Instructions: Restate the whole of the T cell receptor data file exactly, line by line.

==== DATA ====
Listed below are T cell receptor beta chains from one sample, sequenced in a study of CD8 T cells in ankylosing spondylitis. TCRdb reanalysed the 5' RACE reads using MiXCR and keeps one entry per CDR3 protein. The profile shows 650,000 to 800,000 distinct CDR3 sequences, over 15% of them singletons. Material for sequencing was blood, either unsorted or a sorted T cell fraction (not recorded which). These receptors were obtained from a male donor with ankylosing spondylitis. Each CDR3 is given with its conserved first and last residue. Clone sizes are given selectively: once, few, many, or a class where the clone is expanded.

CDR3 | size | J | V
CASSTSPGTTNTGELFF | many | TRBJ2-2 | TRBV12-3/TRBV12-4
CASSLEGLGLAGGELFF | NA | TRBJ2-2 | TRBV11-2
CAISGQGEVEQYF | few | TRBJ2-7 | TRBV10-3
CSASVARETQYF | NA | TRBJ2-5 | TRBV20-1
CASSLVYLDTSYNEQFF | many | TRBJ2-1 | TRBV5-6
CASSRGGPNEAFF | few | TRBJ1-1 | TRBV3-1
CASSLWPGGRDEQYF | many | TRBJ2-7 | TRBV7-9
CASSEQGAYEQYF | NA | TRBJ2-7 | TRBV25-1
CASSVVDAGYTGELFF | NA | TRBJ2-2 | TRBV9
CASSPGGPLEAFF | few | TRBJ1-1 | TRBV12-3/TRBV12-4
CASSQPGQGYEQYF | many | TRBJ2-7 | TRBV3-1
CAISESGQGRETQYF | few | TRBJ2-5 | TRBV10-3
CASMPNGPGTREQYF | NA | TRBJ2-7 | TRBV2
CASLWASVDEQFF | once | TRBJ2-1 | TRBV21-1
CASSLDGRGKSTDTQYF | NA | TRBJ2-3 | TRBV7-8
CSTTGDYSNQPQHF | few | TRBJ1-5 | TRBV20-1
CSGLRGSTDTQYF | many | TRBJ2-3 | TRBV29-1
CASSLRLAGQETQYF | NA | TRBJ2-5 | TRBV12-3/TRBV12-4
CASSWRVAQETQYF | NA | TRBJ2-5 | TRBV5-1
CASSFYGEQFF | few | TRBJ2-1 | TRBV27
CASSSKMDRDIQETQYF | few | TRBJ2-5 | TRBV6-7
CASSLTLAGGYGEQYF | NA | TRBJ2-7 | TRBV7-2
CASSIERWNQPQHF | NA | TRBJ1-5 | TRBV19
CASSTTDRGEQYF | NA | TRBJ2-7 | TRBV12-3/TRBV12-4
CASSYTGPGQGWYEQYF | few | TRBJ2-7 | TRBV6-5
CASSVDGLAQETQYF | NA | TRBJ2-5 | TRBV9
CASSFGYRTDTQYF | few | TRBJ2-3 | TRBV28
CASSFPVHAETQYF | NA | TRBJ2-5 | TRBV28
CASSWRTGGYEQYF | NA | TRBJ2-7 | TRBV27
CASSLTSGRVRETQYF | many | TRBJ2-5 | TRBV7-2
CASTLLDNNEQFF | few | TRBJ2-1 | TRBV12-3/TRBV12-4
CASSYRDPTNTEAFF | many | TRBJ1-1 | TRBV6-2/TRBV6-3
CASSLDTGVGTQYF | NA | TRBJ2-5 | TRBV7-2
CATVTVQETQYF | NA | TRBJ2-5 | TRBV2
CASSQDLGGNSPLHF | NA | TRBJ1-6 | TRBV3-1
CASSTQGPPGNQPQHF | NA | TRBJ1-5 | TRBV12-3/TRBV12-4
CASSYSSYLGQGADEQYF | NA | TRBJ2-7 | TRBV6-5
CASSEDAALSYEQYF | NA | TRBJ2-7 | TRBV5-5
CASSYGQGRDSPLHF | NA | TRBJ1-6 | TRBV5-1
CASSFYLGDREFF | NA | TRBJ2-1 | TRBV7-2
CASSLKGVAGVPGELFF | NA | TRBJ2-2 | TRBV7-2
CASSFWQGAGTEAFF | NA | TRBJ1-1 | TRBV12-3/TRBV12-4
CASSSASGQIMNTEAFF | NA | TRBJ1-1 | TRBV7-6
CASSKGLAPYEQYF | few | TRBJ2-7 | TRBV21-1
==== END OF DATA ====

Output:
Listed below are T cell receptor beta chains from one sample, sequenced in a study of CD8 T cells in ankylosing spondylitis. TCRdb reanalysed the 5' RACE reads using MiXCR and keeps one entry per CDR3 protein. The profile shows 650,000 to 800,000 distinct CDR3 sequences, over 15% of them singletons. Material for sequencing was blood, either unsorted or a sorted T cell fraction (not recorded which). These receptors were obtained from a male donor with ankylosing spondylitis. Each CDR3 is given with its conserved first and last residue. Clone sizes are given selectively: once, few, many, or a class where the clone is expanded.

CDR3 | size | J | V
CASSTSPGTTNTGELFF | many | TRBJ2-2 | TRBV12-3/TRBV12-4
CASSLEGLGLAGGELFF | NA | TRBJ2-2 | TRBV11-2
CAISGQGEVEQYF | few | TRBJ2-7 | TRBV10-3
CSASVARETQYF | NA | TRBJ2-5 | TRBV20-1
CASSLVYLDTSYNEQFF | many | TRBJ2-1 | TRBV5-6
CASSRGGPNEAFF | few | TRBJ1-1 | TRBV3-1
CASSLWPGGRDEQYF | many | TRBJ2-7 | TRBV7-9
CASSEQGAYEQYF | NA | TRBJ2-7 | TRBV25-1
CASSVVDAGYTGELFF | NA | TRBJ2-2 | TRBV9
CASSPGGPLEAFF | few | TRBJ1-1 | TRBV12-3/TRBV12-4
CASSQPGQGYEQYF | many | TRBJ2-7 | TRBV3-1
CAISESGQGRETQYF | few | TRBJ2-5 | TRBV10-3
CASMPNGPGTREQYF | NA | TRBJ2-7 | TRBV2
CASLWASVDEQFF | once | TRBJ2-1 | TRBV21-1
CASSLDGRGKSTDTQYF | NA | TRBJ2-3 | TRBV7-8
CSTTGDYSNQPQHF | few | TRBJ1-5 | TRBV20-1
CSGLRGSTDTQYF | many | TRBJ2-3 | TRBV29-1
CASSLRLAGQETQYF | NA | TRBJ2-5 | TRBV12-3/TRBV12-4
CASSWRVAQETQYF | NA | TRBJ2-5 | TRBV5-1
CASSFYGEQFF | few | TRBJ2-1 | TRBV27
CASSSKMDRDIQETQYF | few | TRBJ2-5 | TRBV6-7
CASSLTLAGGYGEQYF | NA | TRBJ2-7 | TRBV7-2
CASSIERWNQPQHF | NA | TRBJ1-5 | TRBV19
CASSTTDRGEQYF | NA | TRBJ2-7 | TRBV12-3/TRBV12-4
CASSYTGPGQGWYEQYF | few | TRBJ2-7 | TRBV6-5
CASSVDGLAQETQYF | NA | TRBJ2-5 | TRBV9
CASSFGYRTDTQYF | few | TRBJ2-3 | TRBV28
CASSFPVHAETQYF | NA | TRBJ2-5 | TRBV28
CASSWRTGGYEQYF | NA | TRBJ2-7 | TRBV27
CASSLTSGRVRETQYF | many | TRBJ2-5 | TRBV7-2
CASTLLDNNEQFF | few | TRBJ2-1 | TRBV12-3/TRBV12-4
CASSYRDPTNTEAFF | many | TRBJ1-1 | TRBV6-2/TRBV6-3
CASSLDTGVGTQYF | NA | TRBJ2-5 | TRBV7-2
CATVTVQETQYF | NA | TRBJ2-5 | TRBV2
CASSQDLGGNSPLHF | NA | TRBJ1-6 | TRBV3-1
CASSTQGPPGNQPQHF | NA | TRBJ1-5 | TRBV12-3/TRBV12-4
CASSYSSYLGQGADEQYF | NA | TRBJ2-7 | TRBV6-5
CASSEDAALSYEQYF | NA | TRBJ2-7 | TRBV5-5
CASSYGQGRDSPLHF | NA | TRBJ1-6 | TRBV5-1
CASSFYLGDREFF | NA | TRBJ2-1 | TRBV7-2
CASSLKGVAGVPGELFF | NA | TRBJ2-2 | TRBV7-2
CASSFWQGAGTEAFF | NA | TRBJ1-1 | TRBV12-3/TRBV12-4
CASSSASGQIMNTEAFF | NA | TRBJ1-1 | TRBV7-6
CASSKGLAPYEQYF | few | TRBJ2-7 | TRBV21-1